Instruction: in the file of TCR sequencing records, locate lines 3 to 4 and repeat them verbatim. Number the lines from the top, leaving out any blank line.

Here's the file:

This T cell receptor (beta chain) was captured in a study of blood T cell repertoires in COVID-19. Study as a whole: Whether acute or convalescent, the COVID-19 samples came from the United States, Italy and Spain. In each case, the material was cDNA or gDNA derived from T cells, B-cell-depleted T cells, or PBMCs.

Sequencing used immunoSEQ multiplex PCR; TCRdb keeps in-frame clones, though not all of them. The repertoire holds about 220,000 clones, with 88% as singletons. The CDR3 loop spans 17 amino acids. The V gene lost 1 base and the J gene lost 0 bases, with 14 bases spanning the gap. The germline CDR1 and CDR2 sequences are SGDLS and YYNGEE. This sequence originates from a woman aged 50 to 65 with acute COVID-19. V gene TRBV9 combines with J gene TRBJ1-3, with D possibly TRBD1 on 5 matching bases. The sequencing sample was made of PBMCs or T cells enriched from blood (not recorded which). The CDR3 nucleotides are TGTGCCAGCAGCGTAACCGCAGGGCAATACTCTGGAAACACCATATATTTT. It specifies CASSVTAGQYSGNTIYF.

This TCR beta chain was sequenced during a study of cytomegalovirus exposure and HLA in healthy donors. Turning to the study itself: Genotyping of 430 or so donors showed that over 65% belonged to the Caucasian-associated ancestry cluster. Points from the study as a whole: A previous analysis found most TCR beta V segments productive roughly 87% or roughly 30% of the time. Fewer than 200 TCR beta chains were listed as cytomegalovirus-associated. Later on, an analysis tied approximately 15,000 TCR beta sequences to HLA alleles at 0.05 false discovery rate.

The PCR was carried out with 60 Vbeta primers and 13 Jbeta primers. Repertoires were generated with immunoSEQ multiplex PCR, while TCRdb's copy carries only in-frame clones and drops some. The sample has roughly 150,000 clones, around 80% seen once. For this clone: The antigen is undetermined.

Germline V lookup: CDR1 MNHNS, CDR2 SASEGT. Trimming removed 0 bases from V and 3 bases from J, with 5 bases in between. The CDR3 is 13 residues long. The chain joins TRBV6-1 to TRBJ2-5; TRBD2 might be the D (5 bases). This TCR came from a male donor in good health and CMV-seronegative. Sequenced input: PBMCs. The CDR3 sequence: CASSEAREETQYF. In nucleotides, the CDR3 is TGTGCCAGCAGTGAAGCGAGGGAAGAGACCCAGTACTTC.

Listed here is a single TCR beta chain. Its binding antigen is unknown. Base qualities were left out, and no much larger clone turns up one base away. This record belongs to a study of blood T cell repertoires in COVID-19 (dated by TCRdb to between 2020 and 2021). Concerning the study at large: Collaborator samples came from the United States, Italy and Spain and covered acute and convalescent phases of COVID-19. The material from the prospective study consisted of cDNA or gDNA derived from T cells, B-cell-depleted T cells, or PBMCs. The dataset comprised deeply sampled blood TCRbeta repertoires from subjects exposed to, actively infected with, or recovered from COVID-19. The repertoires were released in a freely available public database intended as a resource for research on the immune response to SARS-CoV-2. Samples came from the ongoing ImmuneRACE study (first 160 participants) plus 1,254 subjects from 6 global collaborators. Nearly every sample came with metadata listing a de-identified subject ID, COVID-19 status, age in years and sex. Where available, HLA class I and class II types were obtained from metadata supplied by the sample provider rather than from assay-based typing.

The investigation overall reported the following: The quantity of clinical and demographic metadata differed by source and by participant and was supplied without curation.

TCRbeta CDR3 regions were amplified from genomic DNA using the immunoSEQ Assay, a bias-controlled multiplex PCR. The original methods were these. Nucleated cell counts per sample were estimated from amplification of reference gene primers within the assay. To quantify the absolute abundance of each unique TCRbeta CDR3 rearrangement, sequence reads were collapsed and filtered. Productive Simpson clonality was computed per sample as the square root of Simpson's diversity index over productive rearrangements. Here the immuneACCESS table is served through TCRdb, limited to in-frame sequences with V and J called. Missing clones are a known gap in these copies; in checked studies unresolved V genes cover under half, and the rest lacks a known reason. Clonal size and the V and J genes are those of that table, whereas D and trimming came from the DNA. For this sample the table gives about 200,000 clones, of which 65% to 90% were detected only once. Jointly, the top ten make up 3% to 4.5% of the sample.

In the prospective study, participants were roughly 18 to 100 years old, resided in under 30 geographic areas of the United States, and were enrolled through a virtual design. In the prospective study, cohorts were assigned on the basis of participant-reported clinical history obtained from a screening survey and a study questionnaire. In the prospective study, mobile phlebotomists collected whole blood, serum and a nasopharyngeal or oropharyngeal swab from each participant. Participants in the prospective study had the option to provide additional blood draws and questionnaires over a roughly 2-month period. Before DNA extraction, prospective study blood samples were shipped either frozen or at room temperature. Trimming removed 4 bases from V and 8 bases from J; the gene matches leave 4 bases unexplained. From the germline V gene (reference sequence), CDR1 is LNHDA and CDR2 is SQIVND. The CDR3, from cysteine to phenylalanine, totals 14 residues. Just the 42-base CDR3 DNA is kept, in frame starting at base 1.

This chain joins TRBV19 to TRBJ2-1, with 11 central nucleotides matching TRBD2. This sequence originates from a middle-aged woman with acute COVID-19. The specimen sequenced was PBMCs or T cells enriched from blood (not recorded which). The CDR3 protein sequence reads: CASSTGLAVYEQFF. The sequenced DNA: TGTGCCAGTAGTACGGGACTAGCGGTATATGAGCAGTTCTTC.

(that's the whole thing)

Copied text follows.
This TCR beta chain was sequenced during a study of cytomegalovirus exposure and HLA in healthy donors. Turning to the study itself: Genotyping of 430 or so donors showed that over 65% belonged to the Caucasian-associated ancestry cluster. Points from the study as a whole: A previous analysis found most TCR beta V segments productive roughly 87% or roughly 30% of the time. Fewer than 200 TCR beta chains were listed as cytomegalovirus-associated. Later on, an analysis tied approximately 15,000 TCR beta sequences to HLA alleles at 0.05 false discovery rate.

The PCR was carried out with 60 Vbeta primers and 13 Jbeta primers. Repertoires were generated with immunoSEQ multiplex PCR, while TCRdb's copy carries only in-frame clones and drops some. The sample has roughly 150,000 clones, around 80% seen once. For this clone: The antigen is undetermined.